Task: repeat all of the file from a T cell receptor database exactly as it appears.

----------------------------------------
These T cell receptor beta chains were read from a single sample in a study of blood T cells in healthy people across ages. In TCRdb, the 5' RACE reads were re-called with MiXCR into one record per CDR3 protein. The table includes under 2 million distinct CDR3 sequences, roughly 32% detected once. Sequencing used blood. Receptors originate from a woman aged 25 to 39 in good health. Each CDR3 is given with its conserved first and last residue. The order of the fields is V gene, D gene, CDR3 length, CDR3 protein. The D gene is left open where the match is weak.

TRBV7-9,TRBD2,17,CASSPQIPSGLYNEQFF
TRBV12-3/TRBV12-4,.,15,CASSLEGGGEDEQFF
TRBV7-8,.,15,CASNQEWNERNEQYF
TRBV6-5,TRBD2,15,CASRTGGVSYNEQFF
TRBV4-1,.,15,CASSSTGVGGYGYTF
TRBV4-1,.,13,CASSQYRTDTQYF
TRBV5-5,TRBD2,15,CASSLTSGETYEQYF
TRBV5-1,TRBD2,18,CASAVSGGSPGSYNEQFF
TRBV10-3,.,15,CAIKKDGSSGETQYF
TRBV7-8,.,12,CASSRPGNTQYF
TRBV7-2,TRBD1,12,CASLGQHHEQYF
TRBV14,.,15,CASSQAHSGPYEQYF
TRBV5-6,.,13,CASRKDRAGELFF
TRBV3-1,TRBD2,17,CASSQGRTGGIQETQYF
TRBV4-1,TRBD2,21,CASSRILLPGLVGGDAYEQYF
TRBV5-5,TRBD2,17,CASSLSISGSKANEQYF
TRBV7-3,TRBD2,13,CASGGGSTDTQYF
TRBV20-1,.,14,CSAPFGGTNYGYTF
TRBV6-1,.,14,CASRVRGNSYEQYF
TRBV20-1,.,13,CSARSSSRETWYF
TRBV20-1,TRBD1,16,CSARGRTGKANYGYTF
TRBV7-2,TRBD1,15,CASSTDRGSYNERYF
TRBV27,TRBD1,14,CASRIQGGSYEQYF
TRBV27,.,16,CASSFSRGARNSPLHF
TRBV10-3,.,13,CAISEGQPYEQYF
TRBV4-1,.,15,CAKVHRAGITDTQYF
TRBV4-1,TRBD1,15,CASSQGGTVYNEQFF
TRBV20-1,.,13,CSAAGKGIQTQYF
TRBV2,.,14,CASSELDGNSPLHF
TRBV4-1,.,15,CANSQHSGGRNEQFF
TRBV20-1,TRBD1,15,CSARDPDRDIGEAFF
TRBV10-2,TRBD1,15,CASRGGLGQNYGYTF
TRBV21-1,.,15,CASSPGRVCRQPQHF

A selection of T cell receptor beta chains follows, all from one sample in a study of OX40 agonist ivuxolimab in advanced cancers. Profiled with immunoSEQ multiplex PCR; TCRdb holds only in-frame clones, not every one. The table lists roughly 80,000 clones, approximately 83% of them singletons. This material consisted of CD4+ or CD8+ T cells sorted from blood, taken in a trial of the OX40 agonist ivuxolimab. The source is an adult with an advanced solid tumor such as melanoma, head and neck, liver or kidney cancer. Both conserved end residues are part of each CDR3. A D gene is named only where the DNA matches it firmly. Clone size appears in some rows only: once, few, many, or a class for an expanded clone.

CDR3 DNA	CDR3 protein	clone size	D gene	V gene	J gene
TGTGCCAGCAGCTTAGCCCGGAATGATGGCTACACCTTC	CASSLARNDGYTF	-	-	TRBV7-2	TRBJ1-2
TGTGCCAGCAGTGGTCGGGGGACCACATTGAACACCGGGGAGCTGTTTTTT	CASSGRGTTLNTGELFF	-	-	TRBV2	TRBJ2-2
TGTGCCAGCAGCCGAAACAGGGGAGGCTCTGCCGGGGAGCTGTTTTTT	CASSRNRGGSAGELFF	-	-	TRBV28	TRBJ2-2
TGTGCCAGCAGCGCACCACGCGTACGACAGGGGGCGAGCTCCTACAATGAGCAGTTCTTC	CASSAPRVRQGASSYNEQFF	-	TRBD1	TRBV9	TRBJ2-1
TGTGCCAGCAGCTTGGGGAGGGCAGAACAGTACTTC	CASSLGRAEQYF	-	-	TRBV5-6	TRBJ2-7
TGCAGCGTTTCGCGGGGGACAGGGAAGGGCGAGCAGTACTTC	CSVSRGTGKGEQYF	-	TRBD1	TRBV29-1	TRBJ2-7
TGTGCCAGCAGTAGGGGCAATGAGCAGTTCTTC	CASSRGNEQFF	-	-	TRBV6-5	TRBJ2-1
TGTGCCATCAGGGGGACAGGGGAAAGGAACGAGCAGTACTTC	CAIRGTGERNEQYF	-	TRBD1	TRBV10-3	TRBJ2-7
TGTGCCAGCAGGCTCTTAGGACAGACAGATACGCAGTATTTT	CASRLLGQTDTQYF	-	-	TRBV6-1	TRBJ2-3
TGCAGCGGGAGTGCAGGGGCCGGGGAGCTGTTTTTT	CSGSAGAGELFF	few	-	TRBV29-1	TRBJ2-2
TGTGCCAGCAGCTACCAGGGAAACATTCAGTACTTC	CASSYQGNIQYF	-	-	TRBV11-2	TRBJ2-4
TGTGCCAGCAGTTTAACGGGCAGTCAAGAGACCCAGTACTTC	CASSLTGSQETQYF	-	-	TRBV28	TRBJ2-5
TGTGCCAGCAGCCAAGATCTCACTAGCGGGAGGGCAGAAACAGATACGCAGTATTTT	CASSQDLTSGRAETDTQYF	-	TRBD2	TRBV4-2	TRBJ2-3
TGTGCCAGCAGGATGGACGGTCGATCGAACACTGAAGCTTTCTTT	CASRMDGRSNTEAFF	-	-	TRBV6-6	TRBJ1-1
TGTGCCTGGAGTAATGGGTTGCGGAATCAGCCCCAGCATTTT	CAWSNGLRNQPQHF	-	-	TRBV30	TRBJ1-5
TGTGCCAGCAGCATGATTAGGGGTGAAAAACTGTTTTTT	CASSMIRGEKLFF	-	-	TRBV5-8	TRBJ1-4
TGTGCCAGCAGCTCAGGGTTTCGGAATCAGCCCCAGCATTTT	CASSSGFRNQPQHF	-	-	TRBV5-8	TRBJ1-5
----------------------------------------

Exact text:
These T cell receptor beta chains were read from a single sample in a study of blood T cells in healthy people across ages. In TCRdb, the 5' RACE reads were re-called with MiXCR into one record per CDR3 protein. The table includes under 2 million distinct CDR3 sequences, roughly 32% detected once. Sequencing used blood. Receptors originate from a woman aged 25 to 39 in good health. Each CDR3 is given with its conserved first and last residue. The order of the fields is V gene, D gene, CDR3 length, CDR3 protein. The D gene is left open where the match is weak.

TRBV7-9,TRBD2,17,CASSPQIPSGLYNEQFF
TRBV12-3/TRBV12-4,.,15,CASSLEGGGEDEQFF
TRBV7-8,.,15,CASNQEWNERNEQYF
TRBV6-5,TRBD2,15,CASRTGGVSYNEQFF
TRBV4-1,.,15,CASSSTGVGGYGYTF
TRBV4-1,.,13,CASSQYRTDTQYF
TRBV5-5,TRBD2,15,CASSLTSGETYEQYF
TRBV5-1,TRBD2,18,CASAVSGGSPGSYNEQFF
TRBV10-3,.,15,CAIKKDGSSGETQYF
TRBV7-8,.,12,CASSRPGNTQYF
TRBV7-2,TRBD1,12,CASLGQHHEQYF
TRBV14,.,15,CASSQAHSGPYEQYF
TRBV5-6,.,13,CASRKDRAGELFF
TRBV3-1,TRBD2,17,CASSQGRTGGIQETQYF
TRBV4-1,TRBD2,21,CASSRILLPGLVGGDAYEQYF
TRBV5-5,TRBD2,17,CASSLSISGSKANEQYF
TRBV7-3,TRBD2,13,CASGGGSTDTQYF
TRBV20-1,.,14,CSAPFGGTNYGYTF
TRBV6-1,.,14,CASRVRGNSYEQYF
TRBV20-1,.,13,CSARSSSRETWYF
TRBV20-1,TRBD1,16,CSARGRTGKANYGYTF
TRBV7-2,TRBD1,15,CASSTDRGSYNERYF
TRBV27,TRBD1,14,CASRIQGGSYEQYF
TRBV27,.,16,CASSFSRGARNSPLHF
TRBV10-3,.,13,CAISEGQPYEQYF
TRBV4-1,.,15,CAKVHRAGITDTQYF
TRBV4-1,TRBD1,15,CASSQGGTVYNEQFF
TRBV20-1,.,13,CSAAGKGIQTQYF
TRBV2,.,14,CASSELDGNSPLHF
TRBV4-1,.,15,CANSQHSGGRNEQFF
TRBV20-1,TRBD1,15,CSARDPDRDIGEAFF
TRBV10-2,TRBD1,15,CASRGGLGQNYGYTF
TRBV21-1,.,15,CASSPGRVCRQPQHF

A selection of T cell receptor beta chains follows, all from one sample in a study of OX40 agonist ivuxolimab in advanced cancers. Profiled with immunoSEQ multiplex PCR; TCRdb holds only in-frame clones, not every one. The table lists roughly 80,000 clones, approximately 83% of them singletons. This material consisted of CD4+ or CD8+ T cells sorted from blood, taken in a trial of the OX40 agonist ivuxolimab. The source is an adult with an advanced solid tumor such as melanoma, head and neck, liver or kidney cancer. Both conserved end residues are part of each CDR3. A D gene is named only where the DNA matches it firmly. Clone size appears in some rows only: once, few, many, or a class for an expanded clone.

CDR3 DNA	CDR3 protein	clone size	D gene	V gene	J gene
TGTGCCAGCAGCTTAGCCCGGAATGATGGCTACACCTTC	CASSLARNDGYTF	-	-	TRBV7-2	TRBJ1-2
TGTGCCAGCAGTGGTCGGGGGACCACATTGAACACCGGGGAGCTGTTTTTT	CASSGRGTTLNTGELFF	-	-	TRBV2	TRBJ2-2
TGTGCCAGCAGCCGAAACAGGGGAGGCTCTGCCGGGGAGCTGTTTTTT	CASSRNRGGSAGELFF	-	-	TRBV28	TRBJ2-2
TGTGCCAGCAGCGCACCACGCGTACGACAGGGGGCGAGCTCCTACAATGAGCAGTTCTTC	CASSAPRVRQGASSYNEQFF	-	TRBD1	TRBV9	TRBJ2-1
TGTGCCAGCAGCTTGGGGAGGGCAGAACAGTACTTC	CASSLGRAEQYF	-	-	TRBV5-6	TRBJ2-7
TGCAGCGTTTCGCGGGGGACAGGGAAGGGCGAGCAGTACTTC	CSVSRGTGKGEQYF	-	TRBD1	TRBV29-1	TRBJ2-7
TGTGCCAGCAGTAGGGGCAATGAGCAGTTCTTC	CASSRGNEQFF	-	-	TRBV6-5	TRBJ2-1
TGTGCCATCAGGGGGACAGGGGAAAGGAACGAGCAGTACTTC	CAIRGTGERNEQYF	-	TRBD1	TRBV10-3	TRBJ2-7
TGTGCCAGCAGGCTCTTAGGACAGACAGATACGCAGTATTTT	CASRLLGQTDTQYF	-	-	TRBV6-1	TRBJ2-3
TGCAGCGGGAGTGCAGGGGCCGGGGAGCTGTTTTTT	CSGSAGAGELFF	few	-	TRBV29-1	TRBJ2-2
TGTGCCAGCAGCTACCAGGGAAACATTCAGTACTTC	CASSYQGNIQYF	-	-	TRBV11-2	TRBJ2-4
TGTGCCAGCAGTTTAACGGGCAGTCAAGAGACCCAGTACTTC	CASSLTGSQETQYF	-	-	TRBV28	TRBJ2-5
TGTGCCAGCAGCCAAGATCTCACTAGCGGGAGGGCAGAAACAGATACGCAGTATTTT	CASSQDLTSGRAETDTQYF	-	TRBD2	TRBV4-2	TRBJ2-3
TGTGCCAGCAGGATGGACGGTCGATCGAACACTGAAGCTTTCTTT	CASRMDGRSNTEAFF	-	-	TRBV6-6	TRBJ1-1
TGTGCCTGGAGTAATGGGTTGCGGAATCAGCCCCAGCATTTT	CAWSNGLRNQPQHF	-	-	TRBV30	TRBJ1-5
TGTGCCAGCAGCATGATTAGGGGTGAAAAACTGTTTTTT	CASSMIRGEKLFF	-	-	TRBV5-8	TRBJ1-4
TGTGCCAGCAGCTCAGGGTTTCGGAATCAGCCCCAGCATTTT	CASSSGFRNQPQHF	-	-	TRBV5-8	TRBJ1-5